The Dance Health Alliance was born in Australia as a result of connection and inspiration from Andrew Greenwood. Seven years ago Andrew dedicated a big part of his work to Dancer’s health (injury prevention & rehabilitation) offering guidance to enhance dancers personal wellbeing, physically and mentally. This provided the foundations of knowledge and assisted Andrew an unexpected turn of events, the discovery that dance and dancers need health but health needs dance.

Five years ago the artistic director of a dance house in the Netherlands was diagnosed with Parkinson’s at the age 37. At the time Andrew was engaged as the house ballet master and developing an injury prevention and rehabilitation centre for dancers. Because of his disappointment with the options in physical training as a Parkinson’s patient, Andrew was asked to apply dance techniques and explore how dance could enhance his friends physical and mental state. After discovering the amazing effects and possibilities of these dance sessions, they decided to investigate and study further. Combining existing programs such as the Dance for PD Program (Marc Morris foundation), reading extensive detailed literature, and in-depth discussion with patients and other experts from the field of science and dance, Andrew developed a movement methodology. In 2012 Dance for Health Foundation in Holland was founded. For the last four years Andrew was the Director of Education and Research applying his movement philosophy. Now over 40 teachers have been educated internationally under his mentorship with classes established for Multiple Sclerosis, Parkinson’s, Arthritis and Dementia in cities in the Netherlands, Italy, UK and Australia.

Gwen Korebrits, an ex-professional ballerina based in Australia, and Andrew’s cousin, launched Dance for Health in Australia in April 2015. The launch took place at the Sydney Dance Company, with over 45 Multiple Sclerosis participants, Physiotherapists, Lectures and Doctors. There was media interest from channel nine’s Today show and an in-depth segment went to air in June 2015.

The Launch of the Dance Health Alliance™ Australia

After successfully growing a calendar of open classes and care home classes using her cousins methodology under the banner of Dance for Health, in 2016 Gwen decided it was time to grow.

She connected with like-minded professionals, registered as a charity organisation, appointed a board, expanded the vision and the Dance Health Alliance was born.

The Dance Health Alliance have created a teacher training program specifically for the Australian market, with support from Andrew Greenwood. These programs support allied health professionals, experienced dancers and facilities implement a research-based, effective, proven, innovative way for people to stay active, strong, agile, inspired, connected and creative. Focusing on the person rather than the illness the Dance Health Alliance was founded to start the world dancing to prevent disease and support the search for cures.

Our areas of support, research, and focus are aimed at people at any stage of the diseases listed, allied health professionals wanting innovative and current add-ons to support their work, and organisations and foundations who support Multiple Sclerosis, Parkinson’s, Dementia, Alzheimer’s and Arthritis. The Dance Health Alliance™ provides a certified training and education program, an ambassadors system, ongoing CPD opportunities and yearly subscription services.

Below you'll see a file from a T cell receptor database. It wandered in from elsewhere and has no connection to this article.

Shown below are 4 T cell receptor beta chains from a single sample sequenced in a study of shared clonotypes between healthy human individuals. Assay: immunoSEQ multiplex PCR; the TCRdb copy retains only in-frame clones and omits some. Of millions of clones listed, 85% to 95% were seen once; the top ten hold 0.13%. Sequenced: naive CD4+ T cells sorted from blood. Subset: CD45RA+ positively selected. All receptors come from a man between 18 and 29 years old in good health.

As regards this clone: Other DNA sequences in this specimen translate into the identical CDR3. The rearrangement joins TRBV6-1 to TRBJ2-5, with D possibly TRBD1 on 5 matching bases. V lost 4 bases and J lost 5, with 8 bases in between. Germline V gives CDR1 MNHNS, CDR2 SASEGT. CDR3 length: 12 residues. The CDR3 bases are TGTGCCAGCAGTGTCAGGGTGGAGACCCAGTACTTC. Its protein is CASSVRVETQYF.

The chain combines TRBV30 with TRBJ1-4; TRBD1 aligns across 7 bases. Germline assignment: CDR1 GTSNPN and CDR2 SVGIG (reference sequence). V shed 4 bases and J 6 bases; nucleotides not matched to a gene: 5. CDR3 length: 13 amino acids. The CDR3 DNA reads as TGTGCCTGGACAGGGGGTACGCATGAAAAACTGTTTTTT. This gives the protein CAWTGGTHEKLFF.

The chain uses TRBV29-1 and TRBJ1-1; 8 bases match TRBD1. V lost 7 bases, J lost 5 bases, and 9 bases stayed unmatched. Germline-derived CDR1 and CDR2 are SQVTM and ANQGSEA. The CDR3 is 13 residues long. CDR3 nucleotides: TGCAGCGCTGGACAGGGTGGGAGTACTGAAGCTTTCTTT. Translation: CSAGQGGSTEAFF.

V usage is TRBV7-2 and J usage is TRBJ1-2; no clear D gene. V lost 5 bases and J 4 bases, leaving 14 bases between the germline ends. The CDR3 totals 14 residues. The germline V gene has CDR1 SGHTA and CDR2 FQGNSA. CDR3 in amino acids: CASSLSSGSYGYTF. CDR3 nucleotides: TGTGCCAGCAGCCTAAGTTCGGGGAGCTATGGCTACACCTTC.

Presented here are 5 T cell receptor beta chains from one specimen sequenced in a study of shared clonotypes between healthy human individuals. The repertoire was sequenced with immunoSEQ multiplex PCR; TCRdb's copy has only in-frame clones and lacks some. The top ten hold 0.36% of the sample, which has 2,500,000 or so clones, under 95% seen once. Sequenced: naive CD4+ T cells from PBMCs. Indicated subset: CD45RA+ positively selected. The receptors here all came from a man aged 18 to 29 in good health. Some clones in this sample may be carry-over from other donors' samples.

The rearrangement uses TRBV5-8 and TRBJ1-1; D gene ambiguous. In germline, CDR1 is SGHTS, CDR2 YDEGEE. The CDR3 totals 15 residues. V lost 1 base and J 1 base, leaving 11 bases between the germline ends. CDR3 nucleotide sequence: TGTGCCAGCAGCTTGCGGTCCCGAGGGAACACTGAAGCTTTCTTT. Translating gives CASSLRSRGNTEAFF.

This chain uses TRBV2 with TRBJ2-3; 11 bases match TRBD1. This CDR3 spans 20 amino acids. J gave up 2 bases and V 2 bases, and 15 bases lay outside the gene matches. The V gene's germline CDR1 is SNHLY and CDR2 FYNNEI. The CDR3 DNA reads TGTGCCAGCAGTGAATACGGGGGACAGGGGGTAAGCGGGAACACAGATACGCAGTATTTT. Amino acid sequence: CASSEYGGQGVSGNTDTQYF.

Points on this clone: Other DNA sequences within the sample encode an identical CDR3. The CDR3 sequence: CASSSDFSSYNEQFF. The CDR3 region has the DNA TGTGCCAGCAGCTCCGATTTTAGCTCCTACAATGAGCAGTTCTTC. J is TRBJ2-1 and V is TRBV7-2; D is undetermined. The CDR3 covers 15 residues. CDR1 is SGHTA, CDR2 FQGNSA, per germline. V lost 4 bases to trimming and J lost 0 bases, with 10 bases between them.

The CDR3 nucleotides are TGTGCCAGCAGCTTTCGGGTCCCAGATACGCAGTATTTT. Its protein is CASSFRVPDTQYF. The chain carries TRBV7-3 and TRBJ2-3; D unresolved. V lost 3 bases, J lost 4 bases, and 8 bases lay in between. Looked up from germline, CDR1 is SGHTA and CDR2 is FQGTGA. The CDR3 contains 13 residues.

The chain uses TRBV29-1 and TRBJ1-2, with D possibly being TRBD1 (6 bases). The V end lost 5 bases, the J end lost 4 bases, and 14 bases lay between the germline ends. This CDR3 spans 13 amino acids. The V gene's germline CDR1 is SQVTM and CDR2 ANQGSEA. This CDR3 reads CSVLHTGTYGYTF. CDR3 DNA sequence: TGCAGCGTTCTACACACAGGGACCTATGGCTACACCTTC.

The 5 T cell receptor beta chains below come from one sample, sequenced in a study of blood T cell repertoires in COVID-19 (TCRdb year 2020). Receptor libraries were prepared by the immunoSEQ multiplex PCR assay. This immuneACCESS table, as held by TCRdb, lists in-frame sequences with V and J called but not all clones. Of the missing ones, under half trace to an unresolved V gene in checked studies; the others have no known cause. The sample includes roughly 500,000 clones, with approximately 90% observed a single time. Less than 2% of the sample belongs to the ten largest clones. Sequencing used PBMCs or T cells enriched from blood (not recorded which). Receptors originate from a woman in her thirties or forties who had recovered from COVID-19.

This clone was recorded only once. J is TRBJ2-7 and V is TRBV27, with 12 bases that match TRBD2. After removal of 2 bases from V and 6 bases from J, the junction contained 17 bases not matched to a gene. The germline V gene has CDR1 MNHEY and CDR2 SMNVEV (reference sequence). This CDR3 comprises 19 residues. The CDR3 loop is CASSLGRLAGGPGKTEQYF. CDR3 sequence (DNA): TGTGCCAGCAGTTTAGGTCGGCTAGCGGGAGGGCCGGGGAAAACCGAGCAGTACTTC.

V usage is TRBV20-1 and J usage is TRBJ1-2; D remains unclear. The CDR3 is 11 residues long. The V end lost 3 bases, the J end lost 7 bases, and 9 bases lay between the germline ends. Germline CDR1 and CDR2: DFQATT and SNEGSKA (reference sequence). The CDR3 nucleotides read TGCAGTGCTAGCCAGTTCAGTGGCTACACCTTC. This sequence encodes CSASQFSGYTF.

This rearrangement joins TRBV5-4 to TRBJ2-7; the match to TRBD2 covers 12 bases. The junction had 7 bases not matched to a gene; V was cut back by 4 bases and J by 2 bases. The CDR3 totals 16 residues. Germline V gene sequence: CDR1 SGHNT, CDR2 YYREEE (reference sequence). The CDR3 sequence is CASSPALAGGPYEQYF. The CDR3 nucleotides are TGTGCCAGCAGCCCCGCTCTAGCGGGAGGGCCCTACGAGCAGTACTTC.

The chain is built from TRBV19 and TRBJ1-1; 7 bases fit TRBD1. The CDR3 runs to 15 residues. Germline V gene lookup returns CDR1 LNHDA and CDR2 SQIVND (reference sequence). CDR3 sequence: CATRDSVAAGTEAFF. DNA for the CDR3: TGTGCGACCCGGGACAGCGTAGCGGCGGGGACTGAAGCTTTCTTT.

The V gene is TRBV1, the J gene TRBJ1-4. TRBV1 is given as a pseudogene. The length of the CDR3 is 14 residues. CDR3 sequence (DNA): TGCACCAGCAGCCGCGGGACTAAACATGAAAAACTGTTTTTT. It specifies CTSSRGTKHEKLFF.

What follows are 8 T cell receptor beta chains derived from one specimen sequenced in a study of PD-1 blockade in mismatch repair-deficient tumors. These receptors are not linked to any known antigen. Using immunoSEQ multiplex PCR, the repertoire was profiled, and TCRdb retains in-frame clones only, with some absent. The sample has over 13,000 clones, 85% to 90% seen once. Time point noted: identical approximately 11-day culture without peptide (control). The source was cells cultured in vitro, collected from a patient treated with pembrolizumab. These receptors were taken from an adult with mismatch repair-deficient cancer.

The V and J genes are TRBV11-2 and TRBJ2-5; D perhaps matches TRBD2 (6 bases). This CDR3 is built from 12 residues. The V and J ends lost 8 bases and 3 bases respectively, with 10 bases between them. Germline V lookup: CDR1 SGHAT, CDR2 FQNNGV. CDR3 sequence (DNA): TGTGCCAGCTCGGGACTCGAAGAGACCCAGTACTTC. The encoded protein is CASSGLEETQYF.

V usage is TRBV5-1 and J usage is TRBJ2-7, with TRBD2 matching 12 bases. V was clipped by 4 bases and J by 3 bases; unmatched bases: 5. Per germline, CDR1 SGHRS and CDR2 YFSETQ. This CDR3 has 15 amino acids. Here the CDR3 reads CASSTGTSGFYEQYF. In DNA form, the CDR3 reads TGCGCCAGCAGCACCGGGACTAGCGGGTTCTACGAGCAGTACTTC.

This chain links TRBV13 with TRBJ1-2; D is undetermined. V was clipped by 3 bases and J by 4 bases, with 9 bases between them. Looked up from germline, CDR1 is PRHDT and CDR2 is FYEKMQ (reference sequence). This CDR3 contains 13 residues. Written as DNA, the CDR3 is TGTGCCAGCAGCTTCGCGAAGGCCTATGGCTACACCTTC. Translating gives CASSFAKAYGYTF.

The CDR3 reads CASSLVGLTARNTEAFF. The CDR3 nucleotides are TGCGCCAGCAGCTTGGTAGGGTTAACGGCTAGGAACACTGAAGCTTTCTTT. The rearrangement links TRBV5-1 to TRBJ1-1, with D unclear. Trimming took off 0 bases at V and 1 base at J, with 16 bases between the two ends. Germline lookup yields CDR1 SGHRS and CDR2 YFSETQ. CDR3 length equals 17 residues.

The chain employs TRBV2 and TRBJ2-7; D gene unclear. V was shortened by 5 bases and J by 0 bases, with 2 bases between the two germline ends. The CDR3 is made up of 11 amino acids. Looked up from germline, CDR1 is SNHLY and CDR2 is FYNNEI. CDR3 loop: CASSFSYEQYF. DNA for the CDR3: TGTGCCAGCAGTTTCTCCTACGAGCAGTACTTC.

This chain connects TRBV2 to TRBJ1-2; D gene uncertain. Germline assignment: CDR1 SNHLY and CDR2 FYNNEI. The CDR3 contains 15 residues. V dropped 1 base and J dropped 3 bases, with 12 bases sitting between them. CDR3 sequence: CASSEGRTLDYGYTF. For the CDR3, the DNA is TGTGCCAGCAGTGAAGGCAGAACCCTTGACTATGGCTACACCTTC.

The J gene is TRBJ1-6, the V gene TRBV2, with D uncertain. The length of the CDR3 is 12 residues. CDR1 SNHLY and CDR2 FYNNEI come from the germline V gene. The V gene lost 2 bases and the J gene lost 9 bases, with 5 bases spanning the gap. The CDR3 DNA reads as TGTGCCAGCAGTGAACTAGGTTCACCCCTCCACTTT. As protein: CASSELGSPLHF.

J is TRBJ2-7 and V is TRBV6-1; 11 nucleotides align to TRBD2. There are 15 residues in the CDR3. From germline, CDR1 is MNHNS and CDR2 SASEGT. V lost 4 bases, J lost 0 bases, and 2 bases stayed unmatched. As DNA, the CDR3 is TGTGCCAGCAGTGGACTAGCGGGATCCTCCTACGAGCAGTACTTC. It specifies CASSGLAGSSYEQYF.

Proven Benefits:

  • Reduces anxiety, isolation and the incidence of falls.
  • Reinvigorates individuals and environments.
  • Creates an atmosphere of fun and builds social connections.
  • Engages and trains staff, leading to better retention of staff.
  • Allows family members to be involved in creative rehabilitation and treatment.

Why the Dance Health Alliance™

The points below explain why dance is particularly beneficial for people with Multiple Sclerosis, Arthritis, Parkinson’s, Dementia, Alzheimer’s and age related reasons for restricted movement.*

  1. Dance is inclusive – there no targets, and no failures.
  2. Dance has many positive social aspects that help to overcome feelings of social isolation and depression.
  3. Dance is a good source of aerobic exercise and a well-designed dance session can also provide low-level resistance exercise.
  4. Dance has physical health benefits including improvements in balance, strength and gait, which help reduce the risk of falls.
  5. Dance has been shown to be beneficial in the direct treatment of a number of conditions including Multiple Sclerosis, Arthritis, Parkinson’s disease, dementia and depression.
  6. Taking part in dancing has been shown to reduce the chances of getting dementia by 76%.
  7. Taking part in dance also improves the mental health of older people including reaction times and cognitive performance.

There is scientific evidence that a dance-based exercise program can improve people’s:

  • aerobic power;
  • muscle endurance of the lower extremities;
  • muscle strength of the lower extremities;
  • flexibility of the lower extremities;
  • static balance;
  • dynamic balance and agility;
  • and gait speed.

*BUPA – Keep Dancing Study 2011.